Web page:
English 301 is a dedicated writing course offered in an online classroom environment. During the course, you will be expected to work in three ways: independently; in consultation with your instructor; and also collaboratively in writing teams to be established by your instructor in the first unit of the course.
The course has these major purposes:
- to introduce you through course readings and activities to the distinctive elements of writing in business, professional, and technical contexts;
- to provide you with opportunities to practice and perfect in a series of shorter assignments and longer projects the strategies and techniques particular to writing in these contexts;
- to engage you with your classmates in online discussion, peer review, and analysis of documents produced for business, professional, and technical contexts;
- to direct you to the considerable resources available to you through UBC’s Career Services unit;
- to involve you in developing and designing an online portfolio in two forms: a Linked in profile with accompanying references and a professionally designed website that also presents your resume;
- to encourage and assist you in reflecting on your writing and developing self-editing skills.
English 301 is divided into four units, each unit has three lessons: one lesson per week.
Unit 1. Principles, Practices and People in English 301 (3 weeks)
In Unit 1, you will meet your instructor and classmates online, and you will be introduced to the principles of technical and business writing as set out in the opening chapters of the core course text, Technical Communication, Thirteenth Edition by John M. Lannon; Laura J. Gurak See More. You will explore the Linked-in website and begin the process of creating a page and building your resume. Resume building is a major project for the semester and will be on-going. You will also explore the Future Mapping Resources UBC Career Services website, and submit your first assignment: a mini-resume and letter of introduction.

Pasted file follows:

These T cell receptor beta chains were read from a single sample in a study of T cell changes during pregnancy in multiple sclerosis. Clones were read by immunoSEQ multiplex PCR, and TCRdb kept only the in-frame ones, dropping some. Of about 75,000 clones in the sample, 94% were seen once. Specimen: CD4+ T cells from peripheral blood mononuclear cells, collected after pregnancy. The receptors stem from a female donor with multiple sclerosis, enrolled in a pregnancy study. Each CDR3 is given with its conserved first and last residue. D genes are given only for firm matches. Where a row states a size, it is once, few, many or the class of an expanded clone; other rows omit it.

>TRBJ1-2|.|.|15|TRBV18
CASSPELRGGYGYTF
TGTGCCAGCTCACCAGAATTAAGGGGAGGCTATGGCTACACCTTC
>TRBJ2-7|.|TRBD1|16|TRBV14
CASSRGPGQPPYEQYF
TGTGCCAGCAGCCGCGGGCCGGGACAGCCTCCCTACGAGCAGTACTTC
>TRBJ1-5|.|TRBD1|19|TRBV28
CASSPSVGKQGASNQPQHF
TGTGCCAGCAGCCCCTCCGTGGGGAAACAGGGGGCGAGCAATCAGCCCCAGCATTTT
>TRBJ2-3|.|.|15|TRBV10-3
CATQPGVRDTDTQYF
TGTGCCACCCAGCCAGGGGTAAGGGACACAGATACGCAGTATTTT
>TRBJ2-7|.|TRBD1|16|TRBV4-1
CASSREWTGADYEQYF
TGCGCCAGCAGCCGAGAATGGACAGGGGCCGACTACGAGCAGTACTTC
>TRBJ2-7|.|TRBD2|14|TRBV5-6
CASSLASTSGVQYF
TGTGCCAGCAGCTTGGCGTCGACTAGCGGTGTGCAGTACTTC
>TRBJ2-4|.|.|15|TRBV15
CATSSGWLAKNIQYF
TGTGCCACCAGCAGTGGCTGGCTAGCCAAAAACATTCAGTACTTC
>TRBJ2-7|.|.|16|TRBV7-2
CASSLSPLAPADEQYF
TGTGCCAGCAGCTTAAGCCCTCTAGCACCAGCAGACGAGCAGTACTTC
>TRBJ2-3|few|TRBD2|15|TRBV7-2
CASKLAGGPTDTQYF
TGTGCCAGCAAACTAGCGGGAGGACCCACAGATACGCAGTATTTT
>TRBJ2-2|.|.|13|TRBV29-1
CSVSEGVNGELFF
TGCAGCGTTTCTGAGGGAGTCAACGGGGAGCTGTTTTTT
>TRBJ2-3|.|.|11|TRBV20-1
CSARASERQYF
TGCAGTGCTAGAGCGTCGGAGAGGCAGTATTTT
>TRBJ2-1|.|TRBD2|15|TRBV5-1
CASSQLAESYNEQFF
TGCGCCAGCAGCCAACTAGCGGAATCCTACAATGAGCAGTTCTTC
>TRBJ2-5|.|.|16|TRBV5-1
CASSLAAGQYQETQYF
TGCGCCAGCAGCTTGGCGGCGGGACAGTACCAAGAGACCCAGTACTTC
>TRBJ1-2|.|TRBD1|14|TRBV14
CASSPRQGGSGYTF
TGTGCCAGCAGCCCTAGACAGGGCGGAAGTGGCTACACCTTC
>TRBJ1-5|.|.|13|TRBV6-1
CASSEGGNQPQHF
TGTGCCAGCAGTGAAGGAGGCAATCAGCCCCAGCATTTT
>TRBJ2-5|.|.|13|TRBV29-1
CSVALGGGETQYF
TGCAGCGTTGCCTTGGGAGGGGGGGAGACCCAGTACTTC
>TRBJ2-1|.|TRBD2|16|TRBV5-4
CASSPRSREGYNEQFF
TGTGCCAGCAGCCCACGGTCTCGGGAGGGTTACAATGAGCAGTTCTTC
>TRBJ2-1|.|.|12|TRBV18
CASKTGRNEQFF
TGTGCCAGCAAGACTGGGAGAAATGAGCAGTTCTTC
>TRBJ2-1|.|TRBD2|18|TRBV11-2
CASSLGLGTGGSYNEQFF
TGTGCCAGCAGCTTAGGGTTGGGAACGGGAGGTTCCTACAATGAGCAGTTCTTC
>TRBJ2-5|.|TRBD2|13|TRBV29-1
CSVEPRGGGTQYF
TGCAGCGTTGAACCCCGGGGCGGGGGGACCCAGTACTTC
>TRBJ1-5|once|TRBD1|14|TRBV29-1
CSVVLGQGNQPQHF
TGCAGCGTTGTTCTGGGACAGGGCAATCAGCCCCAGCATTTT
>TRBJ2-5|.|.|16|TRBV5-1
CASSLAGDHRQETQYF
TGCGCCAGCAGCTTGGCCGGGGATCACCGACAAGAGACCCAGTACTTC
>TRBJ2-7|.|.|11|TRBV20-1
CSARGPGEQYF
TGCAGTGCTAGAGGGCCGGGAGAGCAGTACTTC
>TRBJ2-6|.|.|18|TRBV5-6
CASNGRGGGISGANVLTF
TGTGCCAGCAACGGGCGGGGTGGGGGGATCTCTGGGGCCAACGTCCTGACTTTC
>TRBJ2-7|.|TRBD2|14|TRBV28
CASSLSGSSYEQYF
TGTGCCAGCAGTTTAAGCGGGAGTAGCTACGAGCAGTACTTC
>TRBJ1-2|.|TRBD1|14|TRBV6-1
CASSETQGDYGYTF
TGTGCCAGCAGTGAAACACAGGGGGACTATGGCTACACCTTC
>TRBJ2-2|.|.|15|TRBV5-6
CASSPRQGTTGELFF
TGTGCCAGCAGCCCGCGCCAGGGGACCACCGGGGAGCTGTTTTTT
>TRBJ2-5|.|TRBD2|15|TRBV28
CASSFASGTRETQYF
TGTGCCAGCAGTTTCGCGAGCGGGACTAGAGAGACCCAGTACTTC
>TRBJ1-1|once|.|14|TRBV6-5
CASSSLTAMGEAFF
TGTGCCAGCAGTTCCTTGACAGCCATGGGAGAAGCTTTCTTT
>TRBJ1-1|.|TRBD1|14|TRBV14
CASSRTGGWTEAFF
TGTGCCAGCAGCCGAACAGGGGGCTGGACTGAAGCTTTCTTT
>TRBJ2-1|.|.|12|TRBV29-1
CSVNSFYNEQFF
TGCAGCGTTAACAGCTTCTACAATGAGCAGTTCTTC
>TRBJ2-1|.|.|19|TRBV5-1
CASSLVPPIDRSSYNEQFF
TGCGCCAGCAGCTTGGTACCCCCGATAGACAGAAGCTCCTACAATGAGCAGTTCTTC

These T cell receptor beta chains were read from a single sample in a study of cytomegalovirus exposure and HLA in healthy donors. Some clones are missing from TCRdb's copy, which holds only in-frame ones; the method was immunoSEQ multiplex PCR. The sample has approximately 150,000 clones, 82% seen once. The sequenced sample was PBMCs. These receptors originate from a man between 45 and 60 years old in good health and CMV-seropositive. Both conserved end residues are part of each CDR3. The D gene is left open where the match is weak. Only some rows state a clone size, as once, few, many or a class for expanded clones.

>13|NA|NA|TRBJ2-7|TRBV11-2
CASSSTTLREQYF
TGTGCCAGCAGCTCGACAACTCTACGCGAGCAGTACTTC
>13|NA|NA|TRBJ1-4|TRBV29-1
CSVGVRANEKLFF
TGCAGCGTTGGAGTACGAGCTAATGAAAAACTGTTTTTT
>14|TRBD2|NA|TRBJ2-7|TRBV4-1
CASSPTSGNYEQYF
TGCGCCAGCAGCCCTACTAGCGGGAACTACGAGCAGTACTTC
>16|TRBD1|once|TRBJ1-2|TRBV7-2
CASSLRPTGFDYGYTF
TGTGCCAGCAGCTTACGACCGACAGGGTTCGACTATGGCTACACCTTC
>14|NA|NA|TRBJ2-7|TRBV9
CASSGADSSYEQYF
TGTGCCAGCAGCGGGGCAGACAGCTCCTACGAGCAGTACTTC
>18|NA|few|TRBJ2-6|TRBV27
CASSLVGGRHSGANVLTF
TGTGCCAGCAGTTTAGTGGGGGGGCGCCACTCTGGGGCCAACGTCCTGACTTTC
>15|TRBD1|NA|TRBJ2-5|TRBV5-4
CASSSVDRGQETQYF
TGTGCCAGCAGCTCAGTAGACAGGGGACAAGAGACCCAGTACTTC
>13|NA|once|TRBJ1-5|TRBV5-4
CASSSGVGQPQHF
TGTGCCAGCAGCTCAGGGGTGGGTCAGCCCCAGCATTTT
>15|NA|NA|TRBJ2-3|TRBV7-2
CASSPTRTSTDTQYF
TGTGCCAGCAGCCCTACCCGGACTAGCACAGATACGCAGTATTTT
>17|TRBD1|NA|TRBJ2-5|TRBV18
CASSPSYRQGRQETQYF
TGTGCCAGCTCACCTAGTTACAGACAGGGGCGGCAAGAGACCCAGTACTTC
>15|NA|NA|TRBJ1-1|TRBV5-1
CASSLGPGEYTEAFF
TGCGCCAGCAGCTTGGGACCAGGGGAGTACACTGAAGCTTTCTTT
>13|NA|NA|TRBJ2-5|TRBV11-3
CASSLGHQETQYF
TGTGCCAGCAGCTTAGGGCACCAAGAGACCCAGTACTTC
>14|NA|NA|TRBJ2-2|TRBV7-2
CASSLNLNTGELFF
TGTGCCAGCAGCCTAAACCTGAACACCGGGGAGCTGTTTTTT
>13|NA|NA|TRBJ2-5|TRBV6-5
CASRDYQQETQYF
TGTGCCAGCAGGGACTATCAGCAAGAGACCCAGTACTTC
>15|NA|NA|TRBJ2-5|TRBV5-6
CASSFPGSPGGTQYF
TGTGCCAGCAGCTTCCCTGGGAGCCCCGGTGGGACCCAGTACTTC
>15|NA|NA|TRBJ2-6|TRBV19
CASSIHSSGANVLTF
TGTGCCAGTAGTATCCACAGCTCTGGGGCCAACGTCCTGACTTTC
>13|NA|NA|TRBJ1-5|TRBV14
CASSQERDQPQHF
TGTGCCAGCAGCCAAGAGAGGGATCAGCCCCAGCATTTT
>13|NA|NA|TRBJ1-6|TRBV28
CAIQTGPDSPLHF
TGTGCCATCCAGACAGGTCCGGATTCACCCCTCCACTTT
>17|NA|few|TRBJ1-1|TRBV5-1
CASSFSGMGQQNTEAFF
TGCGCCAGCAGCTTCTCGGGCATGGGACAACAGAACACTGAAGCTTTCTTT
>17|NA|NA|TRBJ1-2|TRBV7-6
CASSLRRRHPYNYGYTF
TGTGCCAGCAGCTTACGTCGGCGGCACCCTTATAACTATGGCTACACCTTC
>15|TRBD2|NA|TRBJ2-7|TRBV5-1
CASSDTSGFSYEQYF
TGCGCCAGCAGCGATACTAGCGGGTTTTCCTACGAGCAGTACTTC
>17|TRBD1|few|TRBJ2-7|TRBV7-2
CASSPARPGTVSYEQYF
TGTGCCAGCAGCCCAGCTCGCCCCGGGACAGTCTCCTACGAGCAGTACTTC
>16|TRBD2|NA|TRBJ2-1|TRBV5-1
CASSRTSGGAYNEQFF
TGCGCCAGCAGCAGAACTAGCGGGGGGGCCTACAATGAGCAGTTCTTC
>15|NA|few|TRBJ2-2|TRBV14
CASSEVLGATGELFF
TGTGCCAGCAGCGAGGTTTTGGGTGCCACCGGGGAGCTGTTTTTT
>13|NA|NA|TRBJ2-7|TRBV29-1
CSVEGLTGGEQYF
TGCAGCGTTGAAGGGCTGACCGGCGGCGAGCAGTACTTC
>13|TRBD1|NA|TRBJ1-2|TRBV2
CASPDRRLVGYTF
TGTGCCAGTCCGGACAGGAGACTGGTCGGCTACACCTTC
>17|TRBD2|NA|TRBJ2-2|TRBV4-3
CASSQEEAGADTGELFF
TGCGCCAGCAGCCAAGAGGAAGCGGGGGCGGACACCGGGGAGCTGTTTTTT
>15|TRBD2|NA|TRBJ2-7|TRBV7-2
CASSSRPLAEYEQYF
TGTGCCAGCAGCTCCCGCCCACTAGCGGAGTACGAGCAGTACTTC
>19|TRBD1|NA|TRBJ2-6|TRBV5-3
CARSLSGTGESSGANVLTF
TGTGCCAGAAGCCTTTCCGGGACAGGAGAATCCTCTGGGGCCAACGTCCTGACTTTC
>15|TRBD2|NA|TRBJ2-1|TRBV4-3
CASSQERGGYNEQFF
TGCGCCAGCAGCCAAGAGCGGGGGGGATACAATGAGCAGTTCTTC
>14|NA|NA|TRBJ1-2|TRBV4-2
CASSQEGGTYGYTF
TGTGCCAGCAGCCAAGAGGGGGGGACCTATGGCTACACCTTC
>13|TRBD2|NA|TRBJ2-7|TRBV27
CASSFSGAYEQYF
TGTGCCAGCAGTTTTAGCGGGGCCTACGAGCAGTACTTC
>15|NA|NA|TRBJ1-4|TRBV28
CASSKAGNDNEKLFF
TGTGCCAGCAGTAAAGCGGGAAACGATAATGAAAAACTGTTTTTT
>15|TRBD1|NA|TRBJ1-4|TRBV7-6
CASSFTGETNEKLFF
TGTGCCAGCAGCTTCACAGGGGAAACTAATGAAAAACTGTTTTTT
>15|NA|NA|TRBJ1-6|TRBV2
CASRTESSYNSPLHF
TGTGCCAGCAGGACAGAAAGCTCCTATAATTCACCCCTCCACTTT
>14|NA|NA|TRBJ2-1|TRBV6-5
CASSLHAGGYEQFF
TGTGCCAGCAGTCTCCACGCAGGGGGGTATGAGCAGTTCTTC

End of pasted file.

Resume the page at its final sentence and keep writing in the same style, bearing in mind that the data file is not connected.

Unit 2. Designing a Report Proposal; Defining Terms with Audience in Mind (3 weeks)
In Unit 2, you will be assigned to writing teams in which you will work collaboratively at several points in the course. In the first stage of the formal report project, you will design and submit a report proposal to your writing team. You will peer review your report proposals and send memos to your instructor summarizing your partner’s report proposal. In preparation for report writing you will also focus on one distinctive genre of technical writing: the study and practice of definition for different audiences. Your assignments for this Unit will include focusing on the genre of business correspondence and will involve the study of principles of audience, tone, clarity, and presentation as well as practice in writing particular types of business correspondence.
Unit 3. Designing a Report Outline & draft; Building your resume and job application skills (3 weeks)
In Unit 3, you will take the formal report project to its next stage by first drafting a formal outline and then submitting it to your writing team for feedback, and again a brief memo to your instructor summarizing your feedback. As you work individually on revising and re-drafting the formal report, you will be accessing and working through the resources of UBC’s Career Services website (both Careers Online and Module 4 of the Future Mapping site, “Resume and Cover Letter Clinic”) to locate a suitable career-related job advertisement and then to design and write a full job application package for posting to your Linked-in site.
Unit 4. Drafting the Formal Report; Peer Review of the Formal Report Draft (3 weeks)
Unit 4 will focus on the writing of draft #1 of the formal report, with emphasis on matters of organization, evidence, audience, and style distinctive to this form. In the second part of the module, members of the writing teams will participate in a constructive peer review of the content, organization, style and presentation of their colleagues’ drafts. The results of the peer review will be incorporated into the final draft of the report before submission. You will submit your peer review, along with the report you are reviewing to your instructor for evaluation.